And for Buchanan

  Sim­ilar citi­zens’ groups have been formed to “im­ple­ment” the Buchanan Re­port—in the sense of ap­ply­ing Buchanan’s ap­proach to local prob­lems. This is an up­hill task, as this letter from Mr. Robert Timms demon­strates:

  “I am a mem­ber of Brom­ley Design Group, a volun­tary group of archi­tects, sur­vey­ors, art teach­ers and like-minded people. We dis­agree with our local coun­cil’s 32-year-old plan, just about to reach fru­ition, for widen­ing the bottle­neck High Street shop­ping centre to speed the flow of traf­fic through the town. We pre­pared a study of the town centre, com­plete with a scale model of an al­tern­at­ive scheme, maps and sketches. Our al­tern­at­ive to the pres­ent plan of widen­ing the shop­ping street, with off­shoot traf­fic di­ver­sions down resid­en­tial roads, was to turn the ‘bottle­neck’ into a pedes­trian pre­cinct, opened on one side to a pub­lic gar­den at pres­ent ac­ces­sible only by a path be­tween the pub­lic lav­at­ory and the lib­rary fire escape. In mid-April we ex­hibited our scheme, com­plete with a per­fectly feas­ible and com­para­tively in­ex­pens­ive ring road. After an in­ter­val for di­ges­tion, the local Cham­ber of Com­merce pub­licly ap­plauded it as super­ior to the coun­cil scheme. The coun­cil has yet to reply to the Cham­ber of Com­merce
re­quest for con­sider­a­tion of the study. Buchanan re­mains where he was—off the ground on a ped­estal out of reach.”

  What Mr. Timms calls the “insur­mount­able ob­stacle of local au­thor­ity phil­istin­ism” and its equi­val­ent in other pub­lic au­thor­it­ies, are likely to be the brick wall that most citi­zen action groups will find them­selves up against. What they can do about it. Well, the only al­tern­atives are to give up, or to in­crease the pres­sure. A hand­ful of really de­term­ined people who don’t in­tend to give up, can achieve what other­wise seems im­pos­sible.

A social situation

  An example of this comes from an­other field of trans­port, the canal system. In sharp con­trast with other coun­tries where large-scale con­struc­tion of canals is being under­taken today, canal-build­ing in this coun­try, apart from the Man­chester Ship Canal, ceased in 1850. Canals are by far the cheap­est, safest and quiet­est means of regular heavy freight traf­fic. (Even our neg­lec­ted canals in this coun­try carry over 4,000,000 tons of coal, 2,500,000 tons of petro­leum pro­ducts and more than 3,000,000 tons of gen­eral merchan­dise annu­ally. Mr. Marples, need­less to say, would like to fill them up and forget about them. But other people, not­ably the re­doubt­able Robert Aickman, of the In­land Water­ways Asso­ci­a­tion, think dif­fer­ently, and the ex­ample we have in mind is the Strat­ford Canal re­stored to use thanks to a Mid­lands archi­tect David Hutch­ings.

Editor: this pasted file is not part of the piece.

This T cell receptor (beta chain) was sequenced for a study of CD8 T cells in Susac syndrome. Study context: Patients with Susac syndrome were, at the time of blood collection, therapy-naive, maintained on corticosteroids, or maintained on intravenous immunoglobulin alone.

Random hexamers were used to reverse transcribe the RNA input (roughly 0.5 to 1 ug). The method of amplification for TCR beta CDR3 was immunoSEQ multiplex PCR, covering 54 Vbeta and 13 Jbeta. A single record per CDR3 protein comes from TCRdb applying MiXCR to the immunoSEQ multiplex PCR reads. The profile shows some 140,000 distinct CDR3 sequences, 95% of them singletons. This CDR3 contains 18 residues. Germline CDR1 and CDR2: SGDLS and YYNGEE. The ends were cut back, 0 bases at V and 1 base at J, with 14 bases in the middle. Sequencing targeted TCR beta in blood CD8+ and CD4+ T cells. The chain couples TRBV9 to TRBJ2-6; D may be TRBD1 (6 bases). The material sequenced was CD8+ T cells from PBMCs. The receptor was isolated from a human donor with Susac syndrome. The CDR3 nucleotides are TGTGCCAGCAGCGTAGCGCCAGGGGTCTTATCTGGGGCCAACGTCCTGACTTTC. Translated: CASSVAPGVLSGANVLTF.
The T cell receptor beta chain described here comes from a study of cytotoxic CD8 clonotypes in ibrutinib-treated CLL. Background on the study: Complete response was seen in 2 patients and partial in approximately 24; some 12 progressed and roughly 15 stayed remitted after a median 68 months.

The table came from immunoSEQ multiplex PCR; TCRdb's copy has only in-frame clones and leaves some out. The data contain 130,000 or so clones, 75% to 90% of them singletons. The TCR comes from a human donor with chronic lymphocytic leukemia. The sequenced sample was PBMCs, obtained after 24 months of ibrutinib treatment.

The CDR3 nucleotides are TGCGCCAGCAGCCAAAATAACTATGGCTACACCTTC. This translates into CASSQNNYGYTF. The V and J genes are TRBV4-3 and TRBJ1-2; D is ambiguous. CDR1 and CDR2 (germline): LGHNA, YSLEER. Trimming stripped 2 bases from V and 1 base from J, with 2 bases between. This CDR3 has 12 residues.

The Brit­ish Trans­port Com­mis­sion pro­posed to close this canal at an esti­mated cost of £125,000. After a cam­paign of pro­test in 1958, the Na­tional Trust took it over, and em­ployed Mr. Hutch­ings to bring it back into use, after 30 years of total neg­lect, for £50,000. Mr. Hutch­ings says, “When I was an archi­tect in Coven­try I got in­volved in pre­serv­ing canals and so on. And when this came up the Na­tional Trust asked me to do it. We had no plans, no tools, no men, no money, no any­thing. Ever since, it’s been a job of get­ting con­tacts, per­suad­ing them to help, scroun­ging equip­ment, making people give things they didn’t want to give, volun­teer when they didn’t want to, and work far harder than they wanted to for much longer than they wanted.”

  Mr. Hutch­ings talked his way into get­ting the army, prison­ers from Bir­ming­ham prison, and hun­dreds of volun­teers to work on the canal. It took three years and in­volved dred­ging half a million tons of mud, re­build­ing 30 locks, re­pla­cing 70 lock gates weighing over four tons, and vir­tu­ally re­dig­ging more than half the canal bank. The 13 miles canal was re­opened this year, and, in­spired by this suc­cess, the Na­tional Trust is think­ing of re­stor­ing an­other 16-mile canal. If this kind of force­ful energy, which never takes no for an answer were ap­plied to citi­zen in­ter­ven­tion in other aspects of the trans­port sys­tem, who knows what might not be achieved. As Colin Buchanan says, “It is not a traf­fic prob­lem we are faced with, as much as a so­cial situ­a­tion.”